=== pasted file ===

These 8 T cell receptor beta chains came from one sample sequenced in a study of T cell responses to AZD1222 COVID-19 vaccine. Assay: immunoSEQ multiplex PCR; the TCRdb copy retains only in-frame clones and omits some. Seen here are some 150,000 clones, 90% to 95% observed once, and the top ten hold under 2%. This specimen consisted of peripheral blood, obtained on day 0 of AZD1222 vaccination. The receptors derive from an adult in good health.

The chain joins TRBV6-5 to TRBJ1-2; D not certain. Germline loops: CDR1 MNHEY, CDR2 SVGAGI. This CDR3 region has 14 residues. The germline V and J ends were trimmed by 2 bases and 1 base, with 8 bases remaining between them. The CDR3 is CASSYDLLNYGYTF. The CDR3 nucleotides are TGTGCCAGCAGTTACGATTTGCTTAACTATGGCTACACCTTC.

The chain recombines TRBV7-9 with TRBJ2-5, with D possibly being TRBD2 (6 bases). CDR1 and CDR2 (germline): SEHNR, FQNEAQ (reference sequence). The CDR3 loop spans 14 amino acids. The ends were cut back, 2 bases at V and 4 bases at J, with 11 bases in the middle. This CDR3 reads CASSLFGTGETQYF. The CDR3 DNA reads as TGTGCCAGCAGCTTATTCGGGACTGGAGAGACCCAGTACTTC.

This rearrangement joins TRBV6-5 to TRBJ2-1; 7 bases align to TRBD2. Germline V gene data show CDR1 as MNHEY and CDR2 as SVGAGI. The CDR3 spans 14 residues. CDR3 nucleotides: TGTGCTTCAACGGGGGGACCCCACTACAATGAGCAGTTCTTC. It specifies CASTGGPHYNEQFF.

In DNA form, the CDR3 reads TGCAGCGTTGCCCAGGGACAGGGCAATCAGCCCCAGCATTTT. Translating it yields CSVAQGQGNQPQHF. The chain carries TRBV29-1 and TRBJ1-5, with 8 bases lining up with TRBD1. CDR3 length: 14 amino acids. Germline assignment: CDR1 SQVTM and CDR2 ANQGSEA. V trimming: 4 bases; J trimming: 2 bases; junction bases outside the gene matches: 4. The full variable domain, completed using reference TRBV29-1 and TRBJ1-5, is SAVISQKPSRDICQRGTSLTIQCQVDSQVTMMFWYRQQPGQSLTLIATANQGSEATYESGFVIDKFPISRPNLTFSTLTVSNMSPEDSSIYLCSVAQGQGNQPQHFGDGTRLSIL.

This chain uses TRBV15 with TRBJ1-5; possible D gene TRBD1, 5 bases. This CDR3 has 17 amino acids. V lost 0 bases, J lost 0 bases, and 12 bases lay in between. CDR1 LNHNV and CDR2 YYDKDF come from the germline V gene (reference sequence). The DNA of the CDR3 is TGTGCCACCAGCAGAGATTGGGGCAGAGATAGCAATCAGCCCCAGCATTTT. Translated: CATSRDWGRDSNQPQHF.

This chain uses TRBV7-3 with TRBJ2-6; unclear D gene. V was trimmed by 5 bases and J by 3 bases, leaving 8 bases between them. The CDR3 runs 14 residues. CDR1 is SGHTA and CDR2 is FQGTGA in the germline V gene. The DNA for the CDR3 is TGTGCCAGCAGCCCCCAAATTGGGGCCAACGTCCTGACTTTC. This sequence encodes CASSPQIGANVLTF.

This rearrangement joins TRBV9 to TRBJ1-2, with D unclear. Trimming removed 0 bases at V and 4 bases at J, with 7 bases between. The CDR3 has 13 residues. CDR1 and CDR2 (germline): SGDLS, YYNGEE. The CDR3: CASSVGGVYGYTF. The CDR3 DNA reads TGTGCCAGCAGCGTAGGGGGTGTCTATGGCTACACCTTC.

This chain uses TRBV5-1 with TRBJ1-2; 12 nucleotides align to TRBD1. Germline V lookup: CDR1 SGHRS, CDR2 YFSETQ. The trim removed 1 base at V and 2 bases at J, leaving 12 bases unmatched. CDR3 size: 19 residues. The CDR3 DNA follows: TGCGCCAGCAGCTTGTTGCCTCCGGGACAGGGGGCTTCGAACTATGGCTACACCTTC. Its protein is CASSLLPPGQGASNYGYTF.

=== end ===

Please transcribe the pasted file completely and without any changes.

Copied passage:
These 8 T cell receptor beta chains came from one sample sequenced in a study of T cell responses to AZD1222 COVID-19 vaccine. Assay: immunoSEQ multiplex PCR; the TCRdb copy retains only in-frame clones and omits some. Seen here are some 150,000 clones, 90% to 95% observed once, and the top ten hold under 2%. This specimen consisted of peripheral blood, obtained on day 0 of AZD1222 vaccination. The receptors derive from an adult in good health.

The chain joins TRBV6-5 to TRBJ1-2; D not certain. Germline loops: CDR1 MNHEY, CDR2 SVGAGI. This CDR3 region has 14 residues. The germline V and J ends were trimmed by 2 bases and 1 base, with 8 bases remaining between them. The CDR3 is CASSYDLLNYGYTF. The CDR3 nucleotides are TGTGCCAGCAGTTACGATTTGCTTAACTATGGCTACACCTTC.

The chain recombines TRBV7-9 with TRBJ2-5, with D possibly being TRBD2 (6 bases). CDR1 and CDR2 (germline): SEHNR, FQNEAQ (reference sequence). The CDR3 loop spans 14 amino acids. The ends were cut back, 2 bases at V and 4 bases at J, with 11 bases in the middle. This CDR3 reads CASSLFGTGETQYF. The CDR3 DNA reads as TGTGCCAGCAGCTTATTCGGGACTGGAGAGACCCAGTACTTC.

This rearrangement joins TRBV6-5 to TRBJ2-1; 7 bases align to TRBD2. Germline V gene data show CDR1 as MNHEY and CDR2 as SVGAGI. The CDR3 spans 14 residues. CDR3 nucleotides: TGTGCTTCAACGGGGGGACCCCACTACAATGAGCAGTTCTTC. It specifies CASTGGPHYNEQFF.

In DNA form, the CDR3 reads TGCAGCGTTGCCCAGGGACAGGGCAATCAGCCCCAGCATTTT. Translating it yields CSVAQGQGNQPQHF. The chain carries TRBV29-1 and TRBJ1-5, with 8 bases lining up with TRBD1. CDR3 length: 14 amino acids. Germline assignment: CDR1 SQVTM and CDR2 ANQGSEA. V trimming: 4 bases; J trimming: 2 bases; junction bases outside the gene matches: 4. The full variable domain, completed using reference TRBV29-1 and TRBJ1-5, is SAVISQKPSRDICQRGTSLTIQCQVDSQVTMMFWYRQQPGQSLTLIATANQGSEATYESGFVIDKFPISRPNLTFSTLTVSNMSPEDSSIYLCSVAQGQGNQPQHFGDGTRLSIL.

This chain uses TRBV15 with TRBJ1-5; possible D gene TRBD1, 5 bases. This CDR3 has 17 amino acids. V lost 0 bases, J lost 0 bases, and 12 bases lay in between. CDR1 LNHNV and CDR2 YYDKDF come from the germline V gene (reference sequence). The DNA of the CDR3 is TGTGCCACCAGCAGAGATTGGGGCAGAGATAGCAATCAGCCCCAGCATTTT. Translated: CATSRDWGRDSNQPQHF.

This chain uses TRBV7-3 with TRBJ2-6; unclear D gene. V was trimmed by 5 bases and J by 3 bases, leaving 8 bases between them. The CDR3 runs 14 residues. CDR1 is SGHTA and CDR2 is FQGTGA in the germline V gene. The DNA for the CDR3 is TGTGCCAGCAGCCCCCAAATTGGGGCCAACGTCCTGACTTTC. This sequence encodes CASSPQIGANVLTF.

This rearrangement joins TRBV9 to TRBJ1-2, with D unclear. Trimming removed 0 bases at V and 4 bases at J, with 7 bases between. The CDR3 has 13 residues. CDR1 and CDR2 (germline): SGDLS, YYNGEE. The CDR3: CASSVGGVYGYTF. The CDR3 DNA reads TGTGCCAGCAGCGTAGGGGGTGTCTATGGCTACACCTTC.

This chain uses TRBV5-1 with TRBJ1-2; 12 nucleotides align to TRBD1. Germline V lookup: CDR1 SGHRS, CDR2 YFSETQ. The trim removed 1 base at V and 2 bases at J, leaving 12 bases unmatched. CDR3 size: 19 residues. The CDR3 DNA follows: TGCGCCAGCAGCTTGTTGCCTCCGGGACAGGGGGCTTCGAACTATGGCTACACCTTC. Its protein is CASSLLPPGQGASNYGYTF.